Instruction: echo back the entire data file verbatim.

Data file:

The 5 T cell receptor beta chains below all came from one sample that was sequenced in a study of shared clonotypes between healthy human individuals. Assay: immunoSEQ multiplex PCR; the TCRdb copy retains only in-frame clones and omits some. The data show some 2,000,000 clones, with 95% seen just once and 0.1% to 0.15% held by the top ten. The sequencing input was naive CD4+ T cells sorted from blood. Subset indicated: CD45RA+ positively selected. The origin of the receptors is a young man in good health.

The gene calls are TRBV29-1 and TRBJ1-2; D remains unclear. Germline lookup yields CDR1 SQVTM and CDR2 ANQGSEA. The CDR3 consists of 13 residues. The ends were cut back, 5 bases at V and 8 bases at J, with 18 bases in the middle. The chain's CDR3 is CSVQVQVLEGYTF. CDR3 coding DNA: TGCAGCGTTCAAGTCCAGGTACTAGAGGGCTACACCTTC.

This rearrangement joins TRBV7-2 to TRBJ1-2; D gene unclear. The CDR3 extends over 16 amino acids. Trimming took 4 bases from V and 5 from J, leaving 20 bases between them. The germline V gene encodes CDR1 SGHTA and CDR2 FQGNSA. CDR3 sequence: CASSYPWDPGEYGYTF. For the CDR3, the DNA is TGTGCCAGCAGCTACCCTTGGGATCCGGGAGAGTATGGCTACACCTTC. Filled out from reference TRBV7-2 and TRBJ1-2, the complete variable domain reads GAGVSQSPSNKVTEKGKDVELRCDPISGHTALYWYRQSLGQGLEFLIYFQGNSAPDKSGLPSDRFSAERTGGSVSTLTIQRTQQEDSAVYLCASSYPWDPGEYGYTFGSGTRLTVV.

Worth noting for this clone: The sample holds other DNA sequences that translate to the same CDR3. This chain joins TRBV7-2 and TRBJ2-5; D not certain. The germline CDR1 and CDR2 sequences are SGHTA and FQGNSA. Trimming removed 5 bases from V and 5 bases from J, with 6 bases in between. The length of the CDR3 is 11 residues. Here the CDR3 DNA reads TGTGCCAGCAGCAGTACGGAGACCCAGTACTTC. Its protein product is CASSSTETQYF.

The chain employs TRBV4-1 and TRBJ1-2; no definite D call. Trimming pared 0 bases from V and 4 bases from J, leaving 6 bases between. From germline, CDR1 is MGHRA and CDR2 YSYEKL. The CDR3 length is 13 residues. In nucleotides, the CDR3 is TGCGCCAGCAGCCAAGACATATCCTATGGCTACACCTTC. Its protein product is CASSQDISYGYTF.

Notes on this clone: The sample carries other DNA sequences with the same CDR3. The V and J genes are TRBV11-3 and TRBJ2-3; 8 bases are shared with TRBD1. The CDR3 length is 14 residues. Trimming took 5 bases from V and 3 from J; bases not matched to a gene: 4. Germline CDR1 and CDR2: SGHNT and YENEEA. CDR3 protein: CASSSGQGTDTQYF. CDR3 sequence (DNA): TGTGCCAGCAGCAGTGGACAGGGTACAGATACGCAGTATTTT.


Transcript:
The 5 T cell receptor beta chains below all came from one sample that was sequenced in a study of shared clonotypes between healthy human individuals. Assay: immunoSEQ multiplex PCR; the TCRdb copy retains only in-frame clones and omits some. The data show some 2,000,000 clones, with 95% seen just once and 0.1% to 0.15% held by the top ten. The sequencing input was naive CD4+ T cells sorted from blood. Subset indicated: CD45RA+ positively selected. The origin of the receptors is a young man in good health.

The gene calls are TRBV29-1 and TRBJ1-2; D remains unclear. Germline lookup yields CDR1 SQVTM and CDR2 ANQGSEA. The CDR3 consists of 13 residues. The ends were cut back, 5 bases at V and 8 bases at J, with 18 bases in the middle. The chain's CDR3 is CSVQVQVLEGYTF. CDR3 coding DNA: TGCAGCGTTCAAGTCCAGGTACTAGAGGGCTACACCTTC.

This rearrangement joins TRBV7-2 to TRBJ1-2; D gene unclear. The CDR3 extends over 16 amino acids. Trimming took 4 bases from V and 5 from J, leaving 20 bases between them. The germline V gene encodes CDR1 SGHTA and CDR2 FQGNSA. CDR3 sequence: CASSYPWDPGEYGYTF. For the CDR3, the DNA is TGTGCCAGCAGCTACCCTTGGGATCCGGGAGAGTATGGCTACACCTTC. Filled out from reference TRBV7-2 and TRBJ1-2, the complete variable domain reads GAGVSQSPSNKVTEKGKDVELRCDPISGHTALYWYRQSLGQGLEFLIYFQGNSAPDKSGLPSDRFSAERTGGSVSTLTIQRTQQEDSAVYLCASSYPWDPGEYGYTFGSGTRLTVV.

Worth noting for this clone: The sample holds other DNA sequences that translate to the same CDR3. This chain joins TRBV7-2 and TRBJ2-5; D not certain. The germline CDR1 and CDR2 sequences are SGHTA and FQGNSA. Trimming removed 5 bases from V and 5 bases from J, with 6 bases in between. The length of the CDR3 is 11 residues. Here the CDR3 DNA reads TGTGCCAGCAGCAGTACGGAGACCCAGTACTTC. Its protein product is CASSSTETQYF.

The chain employs TRBV4-1 and TRBJ1-2; no definite D call. Trimming pared 0 bases from V and 4 bases from J, leaving 6 bases between. From germline, CDR1 is MGHRA and CDR2 YSYEKL. The CDR3 length is 13 residues. In nucleotides, the CDR3 is TGCGCCAGCAGCCAAGACATATCCTATGGCTACACCTTC. Its protein product is CASSQDISYGYTF.

Notes on this clone: The sample carries other DNA sequences with the same CDR3. The V and J genes are TRBV11-3 and TRBJ2-3; 8 bases are shared with TRBD1. The CDR3 length is 14 residues. Trimming took 5 bases from V and 3 from J; bases not matched to a gene: 4. Germline CDR1 and CDR2: SGHNT and YENEEA. CDR3 protein: CASSSGQGTDTQYF. CDR3 sequence (DNA): TGTGCCAGCAGCAGTGGACAGGGTACAGATACGCAGTATTTT.